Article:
Even after the recent increase in nominations, only 13% of physiology or medicine nominees are women, and only 7% to 8% of chemistry nominees are women. Jo Handelsman, a molecular biologist at the University of Wisconsin-Madison, who has been studying gender bias in the scientific community, said: “This has always been a question of many high-level and prestigious awards: If (women) are not in the selection, you You cannot choose them.”

 

This year’s knockout competition was followed by an eye-catching women’s year: three of the eight science prize winners in 2020 were women, and one—the Nobel Prize in Chemistry—was awarded to a pair of women, no men. Liselotte Jauffred, a physicist at the University of Copenhagen, has been studying the odds of women winning the Nobel Prize. He said: “I think the situation last year was very optimistic. Maybe it has really changed, but now we are back to normal.”

 

In recent years, calls for solving the gender imbalance between Nobel Prize winners and the scarcity of people of color and scientists outside North America and Europe have reached a feverish level.

In 2018, the Royal Swedish Academy of Sciences, which awarded the Nobel Prize in Physics and Nobel Prize in Chemistry, announced changes to the nomination process to encourage greater diversity.

The selection committee expanded the list of people invited to submit nominations to include more women and scientists from all over the world. They also adjusted the wording in the invitation letter to clearly mention underrepresented groups and asked scientists to nominate at least three findings, not just one. The Karolinska Institute, which awarded the Nobel Prize in Physiology or Medicine, also made some similar changes.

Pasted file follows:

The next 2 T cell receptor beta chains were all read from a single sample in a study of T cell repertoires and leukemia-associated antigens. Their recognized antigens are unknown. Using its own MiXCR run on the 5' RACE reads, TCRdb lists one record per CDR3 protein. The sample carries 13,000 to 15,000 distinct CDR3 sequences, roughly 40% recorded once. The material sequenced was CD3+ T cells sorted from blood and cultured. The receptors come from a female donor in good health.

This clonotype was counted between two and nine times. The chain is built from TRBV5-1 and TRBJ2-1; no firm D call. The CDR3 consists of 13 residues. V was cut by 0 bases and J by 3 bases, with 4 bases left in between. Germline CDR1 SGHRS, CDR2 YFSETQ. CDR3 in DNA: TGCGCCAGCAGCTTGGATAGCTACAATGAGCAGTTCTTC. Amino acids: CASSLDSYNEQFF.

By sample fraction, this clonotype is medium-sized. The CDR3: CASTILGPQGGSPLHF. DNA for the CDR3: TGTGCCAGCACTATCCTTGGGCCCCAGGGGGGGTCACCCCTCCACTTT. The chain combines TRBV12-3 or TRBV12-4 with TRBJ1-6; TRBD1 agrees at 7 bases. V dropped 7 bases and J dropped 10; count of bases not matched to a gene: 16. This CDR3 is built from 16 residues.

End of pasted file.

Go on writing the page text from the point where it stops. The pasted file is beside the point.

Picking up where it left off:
The nomination committee usually keeps the data of nominators confidential, citing the Nobel Foundation Statutes: Nominations must be kept confidential for 50 years. But committee members shared a summary of the data with “Science” magazine.

 

The total number of nominations for the Nobel Prize in Physiology or Medicine has jumped from about 350 in 2015 to 874 this year. In these years, the proportion of female nominees has more than doubled, from 5% in 2015 to 13% this year.

The Chemistry Committee has seen similar growth: since 2018, the proportion of female nominees has doubled, from 7% to 8%. A representative of the Physics Committee declined to disclose the exact number, but wrote in an email: “In the past few years, the number of women nominated has increased significantly.”

 

Nonetheless, “if these numbers don’t lead to more and more women receiving the award, they are of little significance,” said Lokman Meho, an information scientist at Georgetown University in Qatar. A study published in “Quantitative Science Studies” in August showed that the gender difference of Nobel Prize winners is greater than that of other famous science, engineering and mathematics prize winners.

 

The members of the selection committee who have the right to screen nominations stated that they are not satisfied with the progress of the nomination. Pernilla Wittung Stafshede, a biophysical chemist at Chalmers University of Technology, one of the two female members of the eight-person chemistry committee, said: “The proportion of women in nominees is very low.

The percentage of women.” “We hope that more women will be nominated.” Eva Olsson, an experimental physicist at Chalmers and a member of the Physics Selection Committee, agreed with this view.